Original languageEnglish (US)
    Pages (from-to)661-667
    Number of pages7
    JournalEndocrinology
    Volume133
    Issue number2
    StatePublished - Aug 1993

    Fingerprint

    Paraventricular Hypothalamic Nucleus
    Prolactin
    p-Chloroamphetamine
    Serotonin
    Neurons
    Serotonin Receptors
    Ritanserin
    Ibotenic Acid
    Fenclonine
    Serotonin 5-HT2 Receptor Antagonists
    Mediodorsal Thalamic Nucleus
    Supraoptic Nucleus
    Serotonin Receptor Agonists
    Fluoxetine
    LY 53857
    Serotonin 5-HT2 Receptor Agonists
    5-methoxy 3-(1,2,3,6-tetrahydro-4-pyridinyl)1H indole
    Neurotoxins
    Serotonin Uptake Inhibitors
    Pharmacology

    ASJC Scopus subject areas

    • Endocrinology
    • Endocrinology, Diabetes and Metabolism

    Cite this

    Neurons in the hypothalamic paraventricular nucleus mediate the serotonergic stimulation of prolactin secretion via 5-HT1c/2 receptors. / Rittenhouse, P. A.; Levy, A. D.; Li, Q.; Bethea, Cynthia; Van De Kar, L. D.

    In: Endocrinology, Vol. 133, No. 2, 08.1993, p. 661-667.

    Research output: Contribution to journalArticle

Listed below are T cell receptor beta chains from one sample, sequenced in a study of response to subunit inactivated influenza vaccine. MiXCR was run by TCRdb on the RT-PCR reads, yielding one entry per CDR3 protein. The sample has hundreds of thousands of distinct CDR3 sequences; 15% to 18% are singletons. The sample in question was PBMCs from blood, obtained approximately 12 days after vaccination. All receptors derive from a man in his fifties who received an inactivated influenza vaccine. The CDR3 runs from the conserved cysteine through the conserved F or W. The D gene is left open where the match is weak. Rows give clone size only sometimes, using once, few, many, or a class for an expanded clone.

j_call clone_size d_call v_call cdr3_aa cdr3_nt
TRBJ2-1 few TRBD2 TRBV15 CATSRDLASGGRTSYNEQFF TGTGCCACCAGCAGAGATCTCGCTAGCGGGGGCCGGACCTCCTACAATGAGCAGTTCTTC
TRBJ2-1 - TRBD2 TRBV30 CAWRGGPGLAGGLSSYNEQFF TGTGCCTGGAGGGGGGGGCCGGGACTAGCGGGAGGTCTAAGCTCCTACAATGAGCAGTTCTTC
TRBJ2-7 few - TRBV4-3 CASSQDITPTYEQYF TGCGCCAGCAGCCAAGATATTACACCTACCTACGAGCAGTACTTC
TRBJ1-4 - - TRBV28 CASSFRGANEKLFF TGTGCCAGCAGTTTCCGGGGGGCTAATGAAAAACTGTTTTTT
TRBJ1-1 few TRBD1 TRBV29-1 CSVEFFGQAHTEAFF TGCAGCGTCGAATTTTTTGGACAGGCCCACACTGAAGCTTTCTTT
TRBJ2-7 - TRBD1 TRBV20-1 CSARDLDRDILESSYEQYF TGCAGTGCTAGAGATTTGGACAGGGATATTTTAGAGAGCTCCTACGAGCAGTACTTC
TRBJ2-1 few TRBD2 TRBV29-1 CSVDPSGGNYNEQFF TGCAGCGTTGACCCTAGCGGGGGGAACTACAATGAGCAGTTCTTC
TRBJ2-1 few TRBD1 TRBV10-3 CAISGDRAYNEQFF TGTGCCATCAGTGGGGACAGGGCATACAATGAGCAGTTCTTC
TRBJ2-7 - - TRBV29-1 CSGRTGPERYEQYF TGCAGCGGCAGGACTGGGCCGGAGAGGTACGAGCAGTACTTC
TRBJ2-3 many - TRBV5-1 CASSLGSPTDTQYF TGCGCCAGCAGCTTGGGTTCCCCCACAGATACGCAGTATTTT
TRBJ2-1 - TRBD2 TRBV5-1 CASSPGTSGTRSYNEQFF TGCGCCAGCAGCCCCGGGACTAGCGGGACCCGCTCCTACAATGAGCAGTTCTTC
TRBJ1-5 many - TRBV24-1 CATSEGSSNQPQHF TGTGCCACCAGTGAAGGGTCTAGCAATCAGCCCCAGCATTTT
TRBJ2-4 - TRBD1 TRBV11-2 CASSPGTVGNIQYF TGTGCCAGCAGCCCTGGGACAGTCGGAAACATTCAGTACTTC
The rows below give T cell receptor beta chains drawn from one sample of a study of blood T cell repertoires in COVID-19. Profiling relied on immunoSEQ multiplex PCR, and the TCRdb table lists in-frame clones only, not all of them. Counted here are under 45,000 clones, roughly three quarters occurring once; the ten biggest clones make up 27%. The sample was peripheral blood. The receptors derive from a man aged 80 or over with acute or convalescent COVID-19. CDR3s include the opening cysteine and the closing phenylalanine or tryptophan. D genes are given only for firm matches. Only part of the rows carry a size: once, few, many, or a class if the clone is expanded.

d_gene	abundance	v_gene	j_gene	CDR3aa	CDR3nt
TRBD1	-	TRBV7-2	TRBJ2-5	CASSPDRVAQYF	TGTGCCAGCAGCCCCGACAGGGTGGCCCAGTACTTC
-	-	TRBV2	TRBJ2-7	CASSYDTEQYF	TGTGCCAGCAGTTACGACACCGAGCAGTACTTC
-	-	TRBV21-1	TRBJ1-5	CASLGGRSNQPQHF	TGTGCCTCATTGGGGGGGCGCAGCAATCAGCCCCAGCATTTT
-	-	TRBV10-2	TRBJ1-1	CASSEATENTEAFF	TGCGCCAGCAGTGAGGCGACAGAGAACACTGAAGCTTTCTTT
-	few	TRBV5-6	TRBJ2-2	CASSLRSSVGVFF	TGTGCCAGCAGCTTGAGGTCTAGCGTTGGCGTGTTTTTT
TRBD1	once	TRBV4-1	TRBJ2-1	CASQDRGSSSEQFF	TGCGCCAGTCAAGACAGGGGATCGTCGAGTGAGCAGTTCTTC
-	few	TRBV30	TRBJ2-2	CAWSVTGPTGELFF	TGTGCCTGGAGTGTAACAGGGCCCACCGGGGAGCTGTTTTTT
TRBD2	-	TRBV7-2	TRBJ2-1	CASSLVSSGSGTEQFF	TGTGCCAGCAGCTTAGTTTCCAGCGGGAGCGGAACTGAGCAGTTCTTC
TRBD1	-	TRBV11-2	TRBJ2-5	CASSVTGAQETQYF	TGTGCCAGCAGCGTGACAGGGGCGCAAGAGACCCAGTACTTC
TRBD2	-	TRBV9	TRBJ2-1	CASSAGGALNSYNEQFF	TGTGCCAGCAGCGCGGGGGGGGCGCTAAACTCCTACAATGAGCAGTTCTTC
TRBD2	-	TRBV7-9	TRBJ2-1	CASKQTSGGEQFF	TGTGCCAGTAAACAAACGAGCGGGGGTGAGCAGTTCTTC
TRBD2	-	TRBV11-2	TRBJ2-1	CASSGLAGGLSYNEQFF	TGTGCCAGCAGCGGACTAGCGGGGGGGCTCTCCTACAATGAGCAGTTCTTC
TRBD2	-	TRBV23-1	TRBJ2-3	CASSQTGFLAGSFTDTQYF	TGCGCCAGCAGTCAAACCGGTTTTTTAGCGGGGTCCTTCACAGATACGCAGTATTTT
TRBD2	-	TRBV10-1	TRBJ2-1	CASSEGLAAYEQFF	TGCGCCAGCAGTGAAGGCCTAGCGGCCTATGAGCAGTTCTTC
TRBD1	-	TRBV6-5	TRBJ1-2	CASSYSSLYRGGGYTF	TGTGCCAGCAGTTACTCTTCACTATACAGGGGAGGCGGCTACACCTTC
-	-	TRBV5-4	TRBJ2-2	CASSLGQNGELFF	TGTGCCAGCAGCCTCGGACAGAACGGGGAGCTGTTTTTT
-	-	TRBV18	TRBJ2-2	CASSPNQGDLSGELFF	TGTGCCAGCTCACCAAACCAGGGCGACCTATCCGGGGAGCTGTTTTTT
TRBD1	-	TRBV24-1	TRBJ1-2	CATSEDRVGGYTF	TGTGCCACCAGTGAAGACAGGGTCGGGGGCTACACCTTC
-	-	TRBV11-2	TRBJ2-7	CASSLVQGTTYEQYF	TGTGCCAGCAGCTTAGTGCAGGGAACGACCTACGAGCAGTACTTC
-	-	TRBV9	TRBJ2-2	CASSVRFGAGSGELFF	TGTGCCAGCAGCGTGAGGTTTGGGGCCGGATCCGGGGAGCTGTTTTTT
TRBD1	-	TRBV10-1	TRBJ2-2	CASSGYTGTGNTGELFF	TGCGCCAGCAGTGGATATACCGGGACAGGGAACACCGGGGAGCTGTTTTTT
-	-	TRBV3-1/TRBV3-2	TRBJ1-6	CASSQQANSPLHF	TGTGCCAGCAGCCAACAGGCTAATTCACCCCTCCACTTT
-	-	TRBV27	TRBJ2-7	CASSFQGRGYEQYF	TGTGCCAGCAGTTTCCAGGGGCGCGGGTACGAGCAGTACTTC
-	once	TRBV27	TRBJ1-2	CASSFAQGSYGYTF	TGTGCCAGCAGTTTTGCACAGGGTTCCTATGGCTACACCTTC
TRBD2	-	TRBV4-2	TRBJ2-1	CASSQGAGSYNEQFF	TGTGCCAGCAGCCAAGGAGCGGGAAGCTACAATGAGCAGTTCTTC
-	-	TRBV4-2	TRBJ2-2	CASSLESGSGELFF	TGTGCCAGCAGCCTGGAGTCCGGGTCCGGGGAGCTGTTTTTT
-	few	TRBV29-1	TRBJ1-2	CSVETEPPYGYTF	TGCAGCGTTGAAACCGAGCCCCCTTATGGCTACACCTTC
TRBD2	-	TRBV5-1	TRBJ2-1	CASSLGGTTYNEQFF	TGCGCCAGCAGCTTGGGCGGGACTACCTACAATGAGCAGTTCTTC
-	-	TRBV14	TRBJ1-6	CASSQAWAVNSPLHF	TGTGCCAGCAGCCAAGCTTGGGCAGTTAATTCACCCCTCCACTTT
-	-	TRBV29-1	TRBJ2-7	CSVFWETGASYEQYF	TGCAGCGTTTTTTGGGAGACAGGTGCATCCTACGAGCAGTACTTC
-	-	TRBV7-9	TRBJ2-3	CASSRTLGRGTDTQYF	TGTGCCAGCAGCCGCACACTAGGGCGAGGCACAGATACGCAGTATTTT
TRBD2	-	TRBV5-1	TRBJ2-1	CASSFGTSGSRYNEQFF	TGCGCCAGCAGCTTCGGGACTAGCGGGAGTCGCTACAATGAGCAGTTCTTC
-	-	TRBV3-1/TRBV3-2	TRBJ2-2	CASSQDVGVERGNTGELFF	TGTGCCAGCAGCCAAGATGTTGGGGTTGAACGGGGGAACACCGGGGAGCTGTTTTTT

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    abstract = "These studies examined the hypothalamic site and receptor subtype mediating the serotonergic (5-HT) control of PRL secretion in conscious male rats. Initially, we characterized the pharmacology of the 5-HT releaser and 5-HT agonists that increase PRL release. Subsequently, we performed lesion experiments to locate the 5-HT receptors involved in PRL secretion. p-Chloroamphetamine, a 5-HT releaser, is postulated to enter serotonergic nerve terminals through the 5-HT uptake mechanism, which can be inhibited by fluoxetine. p-Chloroamphetamine (8 mg/kg, ip) increased the plasma PRL concentration approximately 6-fold. The 5-HT uptake inhibitor fluoxetine almost completely prevented this increase, demonstrating that p-chloroamphetamine increases PRL release via a serotonergic mechanism. The 5-HT1C/5-HT2 agonist ±-1-(2,5-dimethoxy-4-iodophenyl)2-aminopropane HCl (ip) produced a strong (30-fold) dose-dependent elevation of plasma PRL, which was virtually eliminated by 0.1 mg/kg (sc) ritanserin, a 5-HT1C/5-HT2 antagonist. ±-1-(2,5-Dimethoxy-4-iodophenyl)2-aminopropane HCl injected intracerebroventricularly (icv) in doses below those that were peripherally effective also produced a significant (8-fold) increase in PRL secretion that was again attenuated by icv pretreatment with ritanserin (2 μg/kg). RU 24969 (5-methoxy-3-[1,2,3,4-tetrahydro-4-pyridinyl]1H-indole) was reported to act as both a 5-HT releaser and a direct postsynaptic 5-HT agonist. To test whether RU 24969 releases 5-HT to increase PRL secretion, we depleted 5-HT stores with the 5-HT synthesis inhibitor p-chlorophenylalanine. The ability of RU 24969 (0.5, 1, 5, and 10 mg/kg, ip) to elevate PRL secretion was not inhibited by pretreatment with p-chlorophenylalanine, suggesting that RU 24969 stimulates PRL secretion only through activation of postsynaptic 5-HT receptors. To test whether RU 24969 acts centrally, it was injected either icv, through chronic icv cannulae, or peripherally (ip). RU 24969 injected icv significantly stimulated PRL secretion (11-fold) at doses 500-fold lower than the peripherally effective doses (10 μg/kg vs. 5 mg/kg), suggesting a role for central 5-HT receptors in the regulation of PRL secretion. In addition, rats pretreated with the 5-HT1C/5-HT2 antagonist LY53857 (icv) significantly inhibited the PRL response if RU 24969 was injected ip, but not icv. The results of these experiments suggest that 5-HT1C or 5-HT2 receptors in the brain participate in the serotonergic stimulation of PRL secretion. To determine the location of the 5-HT receptors that increase PRL secretion, a series of lesion experiments was performed using the cell-selective neurotoxin ibotenic acid. Ibotenic acid was injected (3 μg/0.3 μl) bilaterally into the hypothalamic paraventricular (PVN), dorsomedial, ventromedial, or supraoptic nuclei. The PRL response to p-chloroamphetamine (8 mg/kg, ip) was unaltered in rats with dorsomedial, ventromedial, or supraoptic nucleus lesions. In contrast, rats with histologically confirmed lesions in the PVN had a significantly lower PRL response to both RU 24969 (48{\%} reduction) and p-chloroamphetamine (73{\%} reduction). These data suggest that cell bodies in the hypothalamic PVN are necessary for serotonergic stimulation of PRL secretion.",